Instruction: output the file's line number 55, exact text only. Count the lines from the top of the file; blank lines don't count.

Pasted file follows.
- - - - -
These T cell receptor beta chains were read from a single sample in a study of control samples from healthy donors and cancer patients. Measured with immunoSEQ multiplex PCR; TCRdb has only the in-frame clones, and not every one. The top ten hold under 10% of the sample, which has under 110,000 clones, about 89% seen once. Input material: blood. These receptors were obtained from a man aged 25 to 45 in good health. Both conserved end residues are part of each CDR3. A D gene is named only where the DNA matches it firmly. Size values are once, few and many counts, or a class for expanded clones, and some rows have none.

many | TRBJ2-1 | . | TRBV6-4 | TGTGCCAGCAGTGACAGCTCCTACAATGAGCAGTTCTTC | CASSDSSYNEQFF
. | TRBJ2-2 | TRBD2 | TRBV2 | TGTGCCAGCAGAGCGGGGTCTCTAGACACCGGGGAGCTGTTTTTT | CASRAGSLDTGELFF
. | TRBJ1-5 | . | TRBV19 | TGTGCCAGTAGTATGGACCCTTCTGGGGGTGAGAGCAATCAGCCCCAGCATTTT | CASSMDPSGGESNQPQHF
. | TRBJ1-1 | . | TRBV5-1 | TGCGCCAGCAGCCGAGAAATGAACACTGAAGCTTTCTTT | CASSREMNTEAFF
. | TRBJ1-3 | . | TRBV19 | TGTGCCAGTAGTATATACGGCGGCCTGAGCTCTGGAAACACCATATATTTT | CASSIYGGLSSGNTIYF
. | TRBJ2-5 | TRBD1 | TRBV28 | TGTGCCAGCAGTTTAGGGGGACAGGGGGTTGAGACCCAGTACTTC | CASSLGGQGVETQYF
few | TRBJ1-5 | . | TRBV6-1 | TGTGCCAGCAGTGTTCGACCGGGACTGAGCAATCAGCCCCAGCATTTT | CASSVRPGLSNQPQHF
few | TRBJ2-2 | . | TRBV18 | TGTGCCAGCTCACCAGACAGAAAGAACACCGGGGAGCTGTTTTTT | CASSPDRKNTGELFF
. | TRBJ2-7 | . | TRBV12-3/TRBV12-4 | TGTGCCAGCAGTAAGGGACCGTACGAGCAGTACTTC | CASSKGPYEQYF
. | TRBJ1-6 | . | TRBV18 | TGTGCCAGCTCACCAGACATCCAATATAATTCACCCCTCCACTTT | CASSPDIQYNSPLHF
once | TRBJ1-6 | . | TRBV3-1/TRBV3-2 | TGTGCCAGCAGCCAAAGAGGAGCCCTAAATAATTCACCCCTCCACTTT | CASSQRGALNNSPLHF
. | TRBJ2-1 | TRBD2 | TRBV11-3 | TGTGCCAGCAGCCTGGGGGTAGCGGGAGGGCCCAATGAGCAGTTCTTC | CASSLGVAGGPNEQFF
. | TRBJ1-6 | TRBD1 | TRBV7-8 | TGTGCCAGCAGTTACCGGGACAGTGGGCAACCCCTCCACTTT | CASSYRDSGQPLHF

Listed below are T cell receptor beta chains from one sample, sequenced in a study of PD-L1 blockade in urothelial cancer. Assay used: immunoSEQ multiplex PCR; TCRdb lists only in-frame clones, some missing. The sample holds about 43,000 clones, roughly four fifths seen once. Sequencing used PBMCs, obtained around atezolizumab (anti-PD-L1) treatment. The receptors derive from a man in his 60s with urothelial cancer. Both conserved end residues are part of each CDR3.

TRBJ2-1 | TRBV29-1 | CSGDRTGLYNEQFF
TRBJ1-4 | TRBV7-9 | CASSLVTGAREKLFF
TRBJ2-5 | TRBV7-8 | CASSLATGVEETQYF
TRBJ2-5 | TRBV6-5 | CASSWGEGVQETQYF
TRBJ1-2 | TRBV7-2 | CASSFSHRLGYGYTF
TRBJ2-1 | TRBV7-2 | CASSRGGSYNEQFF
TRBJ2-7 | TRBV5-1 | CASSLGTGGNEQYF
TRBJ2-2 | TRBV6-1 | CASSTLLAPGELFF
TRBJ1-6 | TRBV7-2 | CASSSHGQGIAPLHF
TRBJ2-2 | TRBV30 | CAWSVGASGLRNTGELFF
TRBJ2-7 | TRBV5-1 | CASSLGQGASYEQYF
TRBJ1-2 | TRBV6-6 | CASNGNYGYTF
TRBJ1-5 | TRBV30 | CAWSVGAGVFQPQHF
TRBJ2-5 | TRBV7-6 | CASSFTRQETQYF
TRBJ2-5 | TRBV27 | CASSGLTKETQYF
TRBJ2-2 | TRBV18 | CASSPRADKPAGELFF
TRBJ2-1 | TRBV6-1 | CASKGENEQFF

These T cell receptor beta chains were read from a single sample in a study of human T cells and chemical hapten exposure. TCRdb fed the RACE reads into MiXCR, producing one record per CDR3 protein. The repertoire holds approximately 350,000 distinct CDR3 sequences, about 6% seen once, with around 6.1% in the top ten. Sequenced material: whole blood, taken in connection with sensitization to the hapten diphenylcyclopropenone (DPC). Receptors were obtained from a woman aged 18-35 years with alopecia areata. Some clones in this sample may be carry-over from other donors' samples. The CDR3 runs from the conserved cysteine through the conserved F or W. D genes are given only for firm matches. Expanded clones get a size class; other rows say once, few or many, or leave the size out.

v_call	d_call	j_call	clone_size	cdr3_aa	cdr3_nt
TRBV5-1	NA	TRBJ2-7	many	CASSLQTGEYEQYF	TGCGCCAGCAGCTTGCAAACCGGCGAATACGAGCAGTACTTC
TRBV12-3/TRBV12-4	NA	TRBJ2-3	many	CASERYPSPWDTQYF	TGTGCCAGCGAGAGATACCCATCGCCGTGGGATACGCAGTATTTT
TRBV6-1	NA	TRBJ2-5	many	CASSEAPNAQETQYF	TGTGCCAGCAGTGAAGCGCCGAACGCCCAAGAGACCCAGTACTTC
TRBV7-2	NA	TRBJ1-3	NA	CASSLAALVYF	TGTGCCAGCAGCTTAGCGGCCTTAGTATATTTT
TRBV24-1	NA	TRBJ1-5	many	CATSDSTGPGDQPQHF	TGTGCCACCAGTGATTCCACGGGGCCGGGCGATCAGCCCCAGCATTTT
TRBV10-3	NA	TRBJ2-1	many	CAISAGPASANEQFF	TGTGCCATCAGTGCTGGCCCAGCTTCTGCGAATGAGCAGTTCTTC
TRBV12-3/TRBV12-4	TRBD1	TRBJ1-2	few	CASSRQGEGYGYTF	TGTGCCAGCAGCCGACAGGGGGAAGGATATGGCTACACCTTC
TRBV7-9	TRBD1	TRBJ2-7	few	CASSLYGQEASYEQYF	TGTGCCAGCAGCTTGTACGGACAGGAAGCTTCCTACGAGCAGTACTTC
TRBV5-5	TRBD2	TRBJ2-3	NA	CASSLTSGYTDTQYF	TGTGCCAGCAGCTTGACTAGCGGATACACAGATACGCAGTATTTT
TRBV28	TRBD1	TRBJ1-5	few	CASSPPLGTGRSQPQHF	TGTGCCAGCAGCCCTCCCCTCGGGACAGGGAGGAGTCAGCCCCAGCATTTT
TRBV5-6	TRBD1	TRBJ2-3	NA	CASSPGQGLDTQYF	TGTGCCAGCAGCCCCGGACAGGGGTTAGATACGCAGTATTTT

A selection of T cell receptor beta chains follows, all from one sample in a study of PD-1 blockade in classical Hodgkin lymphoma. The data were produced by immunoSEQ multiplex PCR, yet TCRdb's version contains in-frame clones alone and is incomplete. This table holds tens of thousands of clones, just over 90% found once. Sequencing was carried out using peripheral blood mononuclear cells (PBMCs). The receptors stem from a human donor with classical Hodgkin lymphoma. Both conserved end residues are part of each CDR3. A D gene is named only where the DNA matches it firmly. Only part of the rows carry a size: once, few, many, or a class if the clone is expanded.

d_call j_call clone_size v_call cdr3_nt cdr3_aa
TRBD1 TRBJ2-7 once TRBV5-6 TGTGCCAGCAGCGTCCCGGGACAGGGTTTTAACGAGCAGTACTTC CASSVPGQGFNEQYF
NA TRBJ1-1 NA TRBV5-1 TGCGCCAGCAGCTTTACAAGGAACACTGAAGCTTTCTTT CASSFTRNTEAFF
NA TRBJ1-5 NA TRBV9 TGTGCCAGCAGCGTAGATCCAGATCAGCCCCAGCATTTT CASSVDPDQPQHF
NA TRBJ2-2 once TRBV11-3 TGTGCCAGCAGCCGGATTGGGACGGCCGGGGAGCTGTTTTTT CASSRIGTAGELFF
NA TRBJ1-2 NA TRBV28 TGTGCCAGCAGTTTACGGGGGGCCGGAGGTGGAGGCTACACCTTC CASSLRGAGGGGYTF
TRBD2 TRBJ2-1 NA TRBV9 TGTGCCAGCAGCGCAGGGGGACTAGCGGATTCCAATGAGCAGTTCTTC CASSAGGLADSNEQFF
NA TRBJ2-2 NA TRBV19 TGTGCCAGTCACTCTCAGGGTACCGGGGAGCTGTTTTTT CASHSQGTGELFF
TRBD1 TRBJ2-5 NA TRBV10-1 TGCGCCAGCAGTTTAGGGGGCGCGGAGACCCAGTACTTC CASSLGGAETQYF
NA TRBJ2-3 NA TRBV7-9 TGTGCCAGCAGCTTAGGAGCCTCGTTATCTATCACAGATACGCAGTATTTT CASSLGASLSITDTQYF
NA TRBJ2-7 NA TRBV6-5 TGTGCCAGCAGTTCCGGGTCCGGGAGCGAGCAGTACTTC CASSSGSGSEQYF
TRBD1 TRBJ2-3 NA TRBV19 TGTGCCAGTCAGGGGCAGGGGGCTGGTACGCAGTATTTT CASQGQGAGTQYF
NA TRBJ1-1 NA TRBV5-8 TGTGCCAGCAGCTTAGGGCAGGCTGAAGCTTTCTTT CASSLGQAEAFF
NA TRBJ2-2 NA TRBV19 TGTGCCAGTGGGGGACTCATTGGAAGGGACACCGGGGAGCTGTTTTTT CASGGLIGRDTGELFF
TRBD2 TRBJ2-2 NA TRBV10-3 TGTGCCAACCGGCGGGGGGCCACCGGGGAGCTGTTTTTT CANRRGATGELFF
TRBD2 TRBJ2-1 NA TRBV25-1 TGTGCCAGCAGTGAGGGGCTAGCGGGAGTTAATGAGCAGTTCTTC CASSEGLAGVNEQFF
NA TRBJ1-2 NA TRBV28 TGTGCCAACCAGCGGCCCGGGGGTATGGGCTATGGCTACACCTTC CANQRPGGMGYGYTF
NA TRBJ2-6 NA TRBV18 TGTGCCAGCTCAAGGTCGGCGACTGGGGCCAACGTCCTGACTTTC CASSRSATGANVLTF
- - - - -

TRBD1 TRBJ2-5 NA TRBV10-1 TGCGCCAGCAGTTTAGGGGGCGCGGAGACCCAGTACTTC CASSLGGAETQYF